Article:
Russia-Ukraine war updates: Kyiv and Moscow trade blame for dam at UN
Wednesday, 7 June 2023 (10:38 IST)
After the destruction of the Kakhovka dam in southern Ukraine on Tuesday, Kyiv and Moscow have blamed each other during an emergency meeting of the UN Security Council.
Ukraine's UN Ambassador Sergiy Kyslytsya accused Moscow of detonating "a bomb of mass environmental destruction" leading to major and avoidable flooding.
Kyslytsya spoke of an "act of ecological and technological terrorism" at the meeting in New York. The blast was "yet another example of Russia's genocide against Ukrainians," he said.
Russia's UN Ambassador Vasily Nebenzya, on the other hand, said the incident was a "deliberate sabotage undertaken by Kyiv" and should be "classified as a war crime or an act of terrorism." The dam had been used for an "unthinkable crime," he said.
Kyslytsya in response argued that the dam was in Russian control and out of Ukrainian reach, saying it was "physically impossible" to have caused the damage with shelling and that Russia had mined it.
Meanwhile, UN aid chief Martin Griffiths told the Security Council that the dam breach "will have grave and far-reaching consequences for thousands of people in southern Ukraine on both sides of the front line through the loss of homes, food, safe water and livelihoods."
"The sheer magnitude of the catastrophe will only become fully realized in the coming days," he said.
Ukrainian officials estimated about 42,000 people were at risk from the flooding, which is expected to peak on Wednesday.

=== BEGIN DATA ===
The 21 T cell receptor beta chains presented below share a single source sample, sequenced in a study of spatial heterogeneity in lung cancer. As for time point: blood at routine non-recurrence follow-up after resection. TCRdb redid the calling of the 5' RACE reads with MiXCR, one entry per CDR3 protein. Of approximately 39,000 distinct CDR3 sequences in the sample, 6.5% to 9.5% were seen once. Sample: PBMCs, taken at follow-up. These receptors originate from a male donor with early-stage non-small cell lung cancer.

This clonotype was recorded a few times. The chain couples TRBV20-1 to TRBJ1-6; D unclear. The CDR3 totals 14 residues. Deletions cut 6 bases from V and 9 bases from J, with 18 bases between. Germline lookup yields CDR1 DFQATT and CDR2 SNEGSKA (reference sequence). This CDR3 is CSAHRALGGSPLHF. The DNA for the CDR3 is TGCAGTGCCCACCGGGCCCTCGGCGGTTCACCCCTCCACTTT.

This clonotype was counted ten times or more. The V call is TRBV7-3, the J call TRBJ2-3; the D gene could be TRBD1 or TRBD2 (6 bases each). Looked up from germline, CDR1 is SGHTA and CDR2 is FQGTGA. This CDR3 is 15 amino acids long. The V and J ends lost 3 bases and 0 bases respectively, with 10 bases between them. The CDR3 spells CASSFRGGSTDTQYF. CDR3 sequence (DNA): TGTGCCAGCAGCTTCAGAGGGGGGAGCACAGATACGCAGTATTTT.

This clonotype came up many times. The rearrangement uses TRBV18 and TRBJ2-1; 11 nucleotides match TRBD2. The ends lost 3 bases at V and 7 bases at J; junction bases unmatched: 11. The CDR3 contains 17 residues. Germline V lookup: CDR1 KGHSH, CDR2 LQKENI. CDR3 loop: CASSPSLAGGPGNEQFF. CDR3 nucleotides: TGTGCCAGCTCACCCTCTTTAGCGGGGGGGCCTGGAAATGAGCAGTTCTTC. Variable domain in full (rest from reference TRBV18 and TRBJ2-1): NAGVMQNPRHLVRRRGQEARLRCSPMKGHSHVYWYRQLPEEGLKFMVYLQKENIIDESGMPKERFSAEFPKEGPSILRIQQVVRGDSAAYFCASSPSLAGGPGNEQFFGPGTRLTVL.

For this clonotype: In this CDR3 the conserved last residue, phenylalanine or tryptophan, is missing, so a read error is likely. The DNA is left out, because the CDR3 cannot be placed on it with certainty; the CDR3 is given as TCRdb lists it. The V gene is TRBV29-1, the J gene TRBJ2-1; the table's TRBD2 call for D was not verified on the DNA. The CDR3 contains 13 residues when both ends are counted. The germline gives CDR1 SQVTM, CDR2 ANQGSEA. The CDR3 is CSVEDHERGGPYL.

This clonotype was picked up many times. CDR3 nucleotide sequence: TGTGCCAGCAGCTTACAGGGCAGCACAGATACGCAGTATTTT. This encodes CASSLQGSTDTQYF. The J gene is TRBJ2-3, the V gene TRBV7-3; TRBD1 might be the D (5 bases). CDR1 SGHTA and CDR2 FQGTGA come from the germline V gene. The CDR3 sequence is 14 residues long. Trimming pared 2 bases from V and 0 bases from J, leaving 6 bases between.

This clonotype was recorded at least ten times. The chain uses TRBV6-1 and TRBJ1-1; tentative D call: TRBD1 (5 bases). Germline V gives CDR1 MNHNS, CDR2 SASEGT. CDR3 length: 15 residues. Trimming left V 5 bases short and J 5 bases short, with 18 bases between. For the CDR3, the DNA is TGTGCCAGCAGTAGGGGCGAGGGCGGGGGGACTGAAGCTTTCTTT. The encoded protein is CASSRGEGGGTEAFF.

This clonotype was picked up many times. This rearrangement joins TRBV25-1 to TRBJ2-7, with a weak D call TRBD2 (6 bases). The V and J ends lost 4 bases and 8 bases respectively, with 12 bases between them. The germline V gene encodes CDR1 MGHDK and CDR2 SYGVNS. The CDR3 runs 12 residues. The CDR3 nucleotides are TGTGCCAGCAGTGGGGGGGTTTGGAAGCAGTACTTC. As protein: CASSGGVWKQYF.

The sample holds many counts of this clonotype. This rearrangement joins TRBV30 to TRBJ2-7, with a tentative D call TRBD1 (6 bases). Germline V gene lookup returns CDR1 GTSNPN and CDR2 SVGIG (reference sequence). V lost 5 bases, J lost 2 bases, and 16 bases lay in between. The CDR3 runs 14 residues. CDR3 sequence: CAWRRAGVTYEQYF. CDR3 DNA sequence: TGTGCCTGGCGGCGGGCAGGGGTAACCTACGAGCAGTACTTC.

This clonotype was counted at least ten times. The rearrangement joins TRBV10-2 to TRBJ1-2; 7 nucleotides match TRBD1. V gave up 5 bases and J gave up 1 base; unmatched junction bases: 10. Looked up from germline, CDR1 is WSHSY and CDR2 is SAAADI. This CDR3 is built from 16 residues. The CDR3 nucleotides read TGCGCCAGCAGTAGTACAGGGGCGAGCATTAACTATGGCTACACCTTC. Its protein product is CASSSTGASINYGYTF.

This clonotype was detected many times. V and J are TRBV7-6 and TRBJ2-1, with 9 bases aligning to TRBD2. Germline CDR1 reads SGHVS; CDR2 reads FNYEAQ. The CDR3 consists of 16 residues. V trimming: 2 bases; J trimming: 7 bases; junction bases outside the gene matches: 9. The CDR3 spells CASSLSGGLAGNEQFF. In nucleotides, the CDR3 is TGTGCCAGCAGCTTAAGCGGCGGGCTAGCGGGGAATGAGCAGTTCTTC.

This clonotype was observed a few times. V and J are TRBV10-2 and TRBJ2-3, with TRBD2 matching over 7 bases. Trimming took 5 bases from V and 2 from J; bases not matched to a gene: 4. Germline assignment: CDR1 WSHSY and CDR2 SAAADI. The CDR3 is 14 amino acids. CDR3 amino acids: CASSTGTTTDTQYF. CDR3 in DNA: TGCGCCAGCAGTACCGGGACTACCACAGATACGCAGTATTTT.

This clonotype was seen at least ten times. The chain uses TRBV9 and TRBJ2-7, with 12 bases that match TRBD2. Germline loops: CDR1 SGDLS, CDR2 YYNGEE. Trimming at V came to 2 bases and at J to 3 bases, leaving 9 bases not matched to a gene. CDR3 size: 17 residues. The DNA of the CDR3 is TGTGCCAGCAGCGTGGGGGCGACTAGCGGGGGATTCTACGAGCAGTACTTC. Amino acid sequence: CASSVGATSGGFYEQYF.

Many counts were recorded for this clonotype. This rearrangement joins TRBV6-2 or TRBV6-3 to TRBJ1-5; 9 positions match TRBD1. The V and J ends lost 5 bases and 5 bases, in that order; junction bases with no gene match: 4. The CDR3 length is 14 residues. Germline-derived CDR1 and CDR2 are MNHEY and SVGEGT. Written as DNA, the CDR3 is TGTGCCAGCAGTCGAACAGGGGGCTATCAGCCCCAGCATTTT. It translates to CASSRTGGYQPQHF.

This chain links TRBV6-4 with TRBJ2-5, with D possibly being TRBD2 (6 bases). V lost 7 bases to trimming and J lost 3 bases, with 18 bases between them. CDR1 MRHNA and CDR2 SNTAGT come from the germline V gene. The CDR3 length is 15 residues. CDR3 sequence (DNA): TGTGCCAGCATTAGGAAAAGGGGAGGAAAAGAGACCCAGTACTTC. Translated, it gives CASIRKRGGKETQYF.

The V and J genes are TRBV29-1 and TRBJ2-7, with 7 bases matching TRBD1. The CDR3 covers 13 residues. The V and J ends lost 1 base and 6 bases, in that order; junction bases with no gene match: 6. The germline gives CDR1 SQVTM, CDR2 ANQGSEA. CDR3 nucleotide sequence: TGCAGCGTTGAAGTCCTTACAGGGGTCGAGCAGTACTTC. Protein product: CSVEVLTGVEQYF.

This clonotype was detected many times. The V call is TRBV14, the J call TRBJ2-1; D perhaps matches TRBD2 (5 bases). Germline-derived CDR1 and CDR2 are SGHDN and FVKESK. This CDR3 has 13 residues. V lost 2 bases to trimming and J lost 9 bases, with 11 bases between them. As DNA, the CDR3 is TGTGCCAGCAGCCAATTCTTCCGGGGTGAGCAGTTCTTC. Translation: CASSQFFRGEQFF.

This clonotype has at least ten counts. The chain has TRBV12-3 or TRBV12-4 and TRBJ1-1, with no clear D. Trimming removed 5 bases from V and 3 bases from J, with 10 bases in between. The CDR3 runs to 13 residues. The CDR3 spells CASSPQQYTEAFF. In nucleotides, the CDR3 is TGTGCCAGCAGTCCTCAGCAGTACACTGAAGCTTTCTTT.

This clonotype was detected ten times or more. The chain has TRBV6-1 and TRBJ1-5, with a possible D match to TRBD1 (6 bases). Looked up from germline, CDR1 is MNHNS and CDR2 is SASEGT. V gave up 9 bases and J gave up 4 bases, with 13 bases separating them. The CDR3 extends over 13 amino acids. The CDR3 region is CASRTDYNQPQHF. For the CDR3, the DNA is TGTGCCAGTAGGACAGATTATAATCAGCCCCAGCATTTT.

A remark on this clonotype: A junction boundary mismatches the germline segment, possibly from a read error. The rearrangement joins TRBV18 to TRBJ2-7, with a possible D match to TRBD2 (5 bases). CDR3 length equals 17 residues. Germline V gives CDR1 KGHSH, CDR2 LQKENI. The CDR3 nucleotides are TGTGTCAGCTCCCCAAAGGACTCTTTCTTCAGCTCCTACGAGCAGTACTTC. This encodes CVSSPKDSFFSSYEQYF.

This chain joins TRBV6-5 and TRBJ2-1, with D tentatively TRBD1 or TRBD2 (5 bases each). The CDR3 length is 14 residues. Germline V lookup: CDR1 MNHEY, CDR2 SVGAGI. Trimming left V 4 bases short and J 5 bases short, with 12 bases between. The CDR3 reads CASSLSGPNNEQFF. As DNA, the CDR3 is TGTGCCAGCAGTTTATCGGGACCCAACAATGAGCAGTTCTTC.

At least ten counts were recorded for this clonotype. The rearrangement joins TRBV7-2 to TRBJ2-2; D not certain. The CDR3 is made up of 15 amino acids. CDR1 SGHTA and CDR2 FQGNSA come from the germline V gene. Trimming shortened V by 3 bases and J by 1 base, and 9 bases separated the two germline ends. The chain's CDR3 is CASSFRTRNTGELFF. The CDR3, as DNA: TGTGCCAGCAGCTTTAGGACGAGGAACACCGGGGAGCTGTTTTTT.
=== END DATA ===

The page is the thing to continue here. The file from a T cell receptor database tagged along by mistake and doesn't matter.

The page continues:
Here are some of the other developments concerning Russia's war in Ukraine on Wednesday, June 7:
Zelenskyy says Ukraine will not be stopped by Russia's explosion of dam
Ukraine will not let the explosion of the Kakhovka dam stop it from reclaiming occupied territories, President Volodymyr Zelenskyy has said.
"The disaster caused by Russian terrorists at the Kakhovka hydroelectric power plant will not stop Ukraine and Ukrainians," Zelenskyy said in his evening video message late on Tuesday. At the same time, he promised help to those affected in the flooded region.
According to Zelenskyy's account, the blowing up of the dam was intended to slow down the Ukrainian counteroffensive. "We will still liberate our entire country," he said. Such attacks could not prevent Russia's defeat, he said, but would only lead to Moscow having to pay higher damages in the end.
The Ukrainian prosecutor general had already turned to the International Criminal Court (ICC) with a request for an investigation into the explosion, he said.
Meanwhile, Zelenskyy said the government was doing everything it could to rescue flood victims and provide the population with drinking water.
Russian forces shell ammonia pipeline in Ukraine's Kharkiv region
Russian forces repeatedly fired at an ammonia pipeline in Ukraine's Kharkiv region, a local governor said on Tuesday, a conduit potentially crucial for the extension of a deal allowing the safe export of grains and fertilizers from Black Sea ports.
The extension next month of the Black Sea Grain initiative, a pact struck in July 2022 to help stop global food prices rising, could hinge on the reopening of the pipeline.
The ammonia pipeline, the world's longest, stretches about 2,470 kilometers (1,534 miles) from Russia's Togliatti on the Volga River to three Black Sea ports. It has been shut down since Moscow's invasion of Ukraine in February 2022.
There was no recorded leakage from the late Tuesday shelling that hit the pipeline near the village of Masiutivka and an overnight shelling near the village of Zapadne, said Oleh Syniehubov, the governor of Ukraine's Kharkiv region.